By Kevin Diaz
WASHINGTON – After the planes hit, after the pandemonium in the downtown streets, it was the stunned silence that they remember.
Andy Brehm, a West Wing intern and the Minnesotan who was closest to action in the White House on 9/11, headed home on the re-opened subway that afternoon. Everyone seemed to be processing a new sense of vulnerability.
“It was absolutely silent,” he recalls.
Then there was Sarah McKenzie, a Star Tribune intern who was on assignment at the White House when the attacks occurred in New York and then the Pentagon. Suddenly a huge plume of inky black smoke marred a brilliant blue sky.
“It wasn’t that long before there was nobody,” McKenzie, remembers of the capital city. “It was a ghost town.”
But first, giving way to the eerie silence, was a day of mass confusion and bedlam.
When Brehm got to work at 7:30 a.m., September 11 was shaping up to be a slow day.
Brehm, then a 21-year-old college student from Wayzata, was in his first week on the job. His duties largely consisted of answering phones and opening and closing the briefing room door for Ari Fleischer, President George W. Bush’s press secretary.
On this warm late-summer day in 2001, the president was in Florida, and Fleischer was out of the office as well. A skeleton staff was making preparations for an upcoming congressional barbeque.
Inside the White House, someone in Brehm’s office had the television tuned to the Today Show, which was suddenly showing images of a plane crashing into one of the World Trade Center towers in New York.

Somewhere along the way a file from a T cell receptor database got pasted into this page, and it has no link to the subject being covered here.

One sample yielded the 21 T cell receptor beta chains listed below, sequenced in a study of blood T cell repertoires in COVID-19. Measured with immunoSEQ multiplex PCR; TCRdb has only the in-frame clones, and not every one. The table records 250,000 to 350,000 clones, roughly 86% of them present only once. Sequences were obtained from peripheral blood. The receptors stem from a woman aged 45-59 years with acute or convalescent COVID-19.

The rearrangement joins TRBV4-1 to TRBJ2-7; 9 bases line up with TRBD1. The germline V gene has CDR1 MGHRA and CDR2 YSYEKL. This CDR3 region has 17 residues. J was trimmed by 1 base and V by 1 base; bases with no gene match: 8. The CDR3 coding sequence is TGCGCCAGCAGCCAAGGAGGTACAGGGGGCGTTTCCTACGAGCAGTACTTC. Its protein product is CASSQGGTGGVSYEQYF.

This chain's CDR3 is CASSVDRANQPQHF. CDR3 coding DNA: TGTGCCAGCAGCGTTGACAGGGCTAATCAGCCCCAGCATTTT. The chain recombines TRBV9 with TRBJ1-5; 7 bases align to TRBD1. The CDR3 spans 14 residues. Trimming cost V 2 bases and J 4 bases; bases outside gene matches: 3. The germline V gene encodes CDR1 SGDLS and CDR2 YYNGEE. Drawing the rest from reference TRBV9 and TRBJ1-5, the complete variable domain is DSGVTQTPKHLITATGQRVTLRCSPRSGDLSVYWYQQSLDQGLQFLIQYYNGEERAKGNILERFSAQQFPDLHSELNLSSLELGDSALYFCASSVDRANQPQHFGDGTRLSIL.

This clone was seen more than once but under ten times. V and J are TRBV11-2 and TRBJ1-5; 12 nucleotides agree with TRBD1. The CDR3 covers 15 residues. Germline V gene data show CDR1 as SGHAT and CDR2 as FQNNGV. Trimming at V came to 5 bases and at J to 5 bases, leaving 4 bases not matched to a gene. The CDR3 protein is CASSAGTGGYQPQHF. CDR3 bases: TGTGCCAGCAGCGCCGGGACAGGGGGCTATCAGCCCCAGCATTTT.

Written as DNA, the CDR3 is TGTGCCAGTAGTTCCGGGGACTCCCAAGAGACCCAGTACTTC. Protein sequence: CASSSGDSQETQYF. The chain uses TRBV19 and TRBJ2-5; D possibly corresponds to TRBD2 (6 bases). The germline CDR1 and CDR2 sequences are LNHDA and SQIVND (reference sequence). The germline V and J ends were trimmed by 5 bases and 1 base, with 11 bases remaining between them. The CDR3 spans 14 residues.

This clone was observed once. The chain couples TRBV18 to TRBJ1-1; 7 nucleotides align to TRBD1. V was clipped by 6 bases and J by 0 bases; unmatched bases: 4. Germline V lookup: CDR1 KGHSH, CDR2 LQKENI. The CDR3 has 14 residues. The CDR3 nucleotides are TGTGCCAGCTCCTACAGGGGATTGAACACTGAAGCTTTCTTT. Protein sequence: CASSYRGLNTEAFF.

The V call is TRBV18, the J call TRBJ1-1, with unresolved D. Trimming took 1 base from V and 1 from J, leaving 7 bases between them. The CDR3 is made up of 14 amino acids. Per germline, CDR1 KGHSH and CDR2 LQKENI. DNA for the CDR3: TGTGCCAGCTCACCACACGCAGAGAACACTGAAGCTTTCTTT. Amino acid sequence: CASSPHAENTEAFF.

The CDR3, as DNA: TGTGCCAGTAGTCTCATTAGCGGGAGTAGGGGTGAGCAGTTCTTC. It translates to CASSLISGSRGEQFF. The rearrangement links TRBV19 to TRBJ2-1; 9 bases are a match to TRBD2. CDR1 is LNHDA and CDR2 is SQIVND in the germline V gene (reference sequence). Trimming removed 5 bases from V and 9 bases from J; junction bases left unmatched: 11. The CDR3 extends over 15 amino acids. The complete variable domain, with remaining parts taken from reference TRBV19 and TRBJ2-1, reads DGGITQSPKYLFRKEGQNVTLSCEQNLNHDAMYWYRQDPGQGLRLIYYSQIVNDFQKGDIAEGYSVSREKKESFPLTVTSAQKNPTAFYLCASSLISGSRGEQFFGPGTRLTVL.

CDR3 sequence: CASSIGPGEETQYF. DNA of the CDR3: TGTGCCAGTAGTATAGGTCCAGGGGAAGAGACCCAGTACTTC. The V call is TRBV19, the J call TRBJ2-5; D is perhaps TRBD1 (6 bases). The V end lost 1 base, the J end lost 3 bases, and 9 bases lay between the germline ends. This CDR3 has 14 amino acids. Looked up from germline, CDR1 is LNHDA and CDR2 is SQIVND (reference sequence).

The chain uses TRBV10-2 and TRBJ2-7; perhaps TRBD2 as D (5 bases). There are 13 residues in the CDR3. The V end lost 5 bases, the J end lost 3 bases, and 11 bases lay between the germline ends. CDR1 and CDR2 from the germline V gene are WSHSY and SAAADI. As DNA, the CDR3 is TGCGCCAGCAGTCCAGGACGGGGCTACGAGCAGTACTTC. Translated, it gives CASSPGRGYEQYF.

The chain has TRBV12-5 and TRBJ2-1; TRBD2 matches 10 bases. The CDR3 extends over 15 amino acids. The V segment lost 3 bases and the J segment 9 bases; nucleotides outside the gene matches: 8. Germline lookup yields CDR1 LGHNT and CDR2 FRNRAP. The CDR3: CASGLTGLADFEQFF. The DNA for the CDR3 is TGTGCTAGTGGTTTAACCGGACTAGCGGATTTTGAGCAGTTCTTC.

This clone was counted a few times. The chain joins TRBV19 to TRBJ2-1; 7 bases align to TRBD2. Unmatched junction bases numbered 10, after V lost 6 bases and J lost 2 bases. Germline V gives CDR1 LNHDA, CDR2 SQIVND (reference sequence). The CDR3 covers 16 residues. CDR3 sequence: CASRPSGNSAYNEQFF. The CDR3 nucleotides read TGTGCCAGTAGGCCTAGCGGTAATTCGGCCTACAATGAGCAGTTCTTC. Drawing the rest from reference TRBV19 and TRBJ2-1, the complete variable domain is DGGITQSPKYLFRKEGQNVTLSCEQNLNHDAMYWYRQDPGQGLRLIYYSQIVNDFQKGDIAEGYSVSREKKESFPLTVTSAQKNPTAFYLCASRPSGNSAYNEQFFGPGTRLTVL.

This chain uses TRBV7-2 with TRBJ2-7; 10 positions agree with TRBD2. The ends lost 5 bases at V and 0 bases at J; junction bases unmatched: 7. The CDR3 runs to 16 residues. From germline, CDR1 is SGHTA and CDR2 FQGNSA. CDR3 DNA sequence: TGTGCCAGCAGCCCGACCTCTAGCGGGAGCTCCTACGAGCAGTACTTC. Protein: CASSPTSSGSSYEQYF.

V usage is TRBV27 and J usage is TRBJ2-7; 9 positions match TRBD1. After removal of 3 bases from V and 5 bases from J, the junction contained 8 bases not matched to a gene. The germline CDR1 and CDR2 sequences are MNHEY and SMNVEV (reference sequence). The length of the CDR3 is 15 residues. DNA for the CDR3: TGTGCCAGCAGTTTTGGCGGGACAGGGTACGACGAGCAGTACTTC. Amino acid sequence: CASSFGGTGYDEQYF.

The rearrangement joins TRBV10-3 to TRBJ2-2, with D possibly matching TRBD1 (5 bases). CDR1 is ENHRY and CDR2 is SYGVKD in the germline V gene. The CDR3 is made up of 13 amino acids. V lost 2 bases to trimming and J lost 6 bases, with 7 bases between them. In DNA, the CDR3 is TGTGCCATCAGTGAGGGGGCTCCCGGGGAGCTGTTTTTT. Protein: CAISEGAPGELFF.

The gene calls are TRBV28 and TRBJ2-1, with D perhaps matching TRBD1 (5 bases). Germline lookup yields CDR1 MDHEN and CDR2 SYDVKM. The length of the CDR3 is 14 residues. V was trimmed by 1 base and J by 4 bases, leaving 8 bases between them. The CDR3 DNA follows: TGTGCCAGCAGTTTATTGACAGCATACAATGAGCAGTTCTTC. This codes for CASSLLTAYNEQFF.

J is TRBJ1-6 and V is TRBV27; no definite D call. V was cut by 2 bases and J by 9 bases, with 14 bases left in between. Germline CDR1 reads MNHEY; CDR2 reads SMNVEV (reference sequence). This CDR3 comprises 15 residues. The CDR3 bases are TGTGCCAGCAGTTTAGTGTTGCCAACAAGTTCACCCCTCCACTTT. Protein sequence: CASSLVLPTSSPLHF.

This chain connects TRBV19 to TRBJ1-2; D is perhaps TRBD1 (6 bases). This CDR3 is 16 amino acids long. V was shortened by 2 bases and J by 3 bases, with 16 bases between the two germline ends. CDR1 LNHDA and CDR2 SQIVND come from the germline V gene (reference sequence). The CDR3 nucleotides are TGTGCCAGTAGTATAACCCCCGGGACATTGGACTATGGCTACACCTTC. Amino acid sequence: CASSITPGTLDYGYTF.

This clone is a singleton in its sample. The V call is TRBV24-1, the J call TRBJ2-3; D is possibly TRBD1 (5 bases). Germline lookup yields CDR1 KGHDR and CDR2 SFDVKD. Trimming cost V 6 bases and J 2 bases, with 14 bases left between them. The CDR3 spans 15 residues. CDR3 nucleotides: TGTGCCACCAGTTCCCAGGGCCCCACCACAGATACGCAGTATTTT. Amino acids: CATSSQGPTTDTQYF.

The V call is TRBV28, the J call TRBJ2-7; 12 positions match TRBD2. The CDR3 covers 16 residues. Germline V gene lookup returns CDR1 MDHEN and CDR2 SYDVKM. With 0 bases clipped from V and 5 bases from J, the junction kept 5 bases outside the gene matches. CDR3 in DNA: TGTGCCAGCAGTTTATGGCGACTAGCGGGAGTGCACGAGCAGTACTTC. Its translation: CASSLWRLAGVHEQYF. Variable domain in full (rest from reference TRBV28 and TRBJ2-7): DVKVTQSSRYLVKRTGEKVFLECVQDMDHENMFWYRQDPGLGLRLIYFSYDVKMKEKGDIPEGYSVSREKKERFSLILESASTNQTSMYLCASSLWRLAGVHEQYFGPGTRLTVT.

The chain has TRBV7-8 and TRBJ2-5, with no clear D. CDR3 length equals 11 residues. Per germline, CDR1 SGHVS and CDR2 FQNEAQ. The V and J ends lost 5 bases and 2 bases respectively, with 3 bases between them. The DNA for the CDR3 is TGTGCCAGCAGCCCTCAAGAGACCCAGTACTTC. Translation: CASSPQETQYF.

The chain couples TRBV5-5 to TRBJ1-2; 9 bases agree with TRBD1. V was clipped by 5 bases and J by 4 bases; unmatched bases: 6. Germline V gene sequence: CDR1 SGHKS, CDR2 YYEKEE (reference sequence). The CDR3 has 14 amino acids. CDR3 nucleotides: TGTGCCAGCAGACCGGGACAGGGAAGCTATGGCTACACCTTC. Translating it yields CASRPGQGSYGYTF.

It looked like a major airline accident.
“Then, just like everybody else, we saw the second plane hit,” recalled Brehm, now an attorney at Dorsey & Whitney in Minneapolis. “There was some confusion as to what that was, whether it was an explosion. It wasn’t immediately obvious to us that there had been a terrorist attack.”
Amid the commotion, Brehm noticed a group of secret service agents hustling Vice President Dick Cheney along a hallway and down a flight a stairs.
“At that point, I knew something serious was happening,” he said.
An agent Brehm had been friendly with came along and tapped him on the shoulder. “Andy,” he said, “if I tell you to run, I really want you to run.”
Brehm thought it a joke in bad taste. But it wasn’t a joke.
Meanwhile, reporters had questions. Brehm had Campbell Brown on the line. Brown, then at NBC, was inquiring about the smoke now visible over the roof of the Old Executive Office Building next door.
“I had no idea,” Brehm recalled. “I told her I’d get back to her.”
He never got that chance.
Agents started spiriting staffers downstairs into the basement, where Brehm got the news that a third plane had hit the Pentagon. And then there was a fourth plane, apparently over Pennsylvania, a short flight from Washington. Headed where?
“Everybody out!” the agents yelled. “You need to run!”
“You’re so used to the calm demeanor of these secret service agents,” Brehm said. “As soon as they started yelling, and telling us to run as fast as we possibly could. You could see that they were very nervous, and there was a possibility of a real threat.”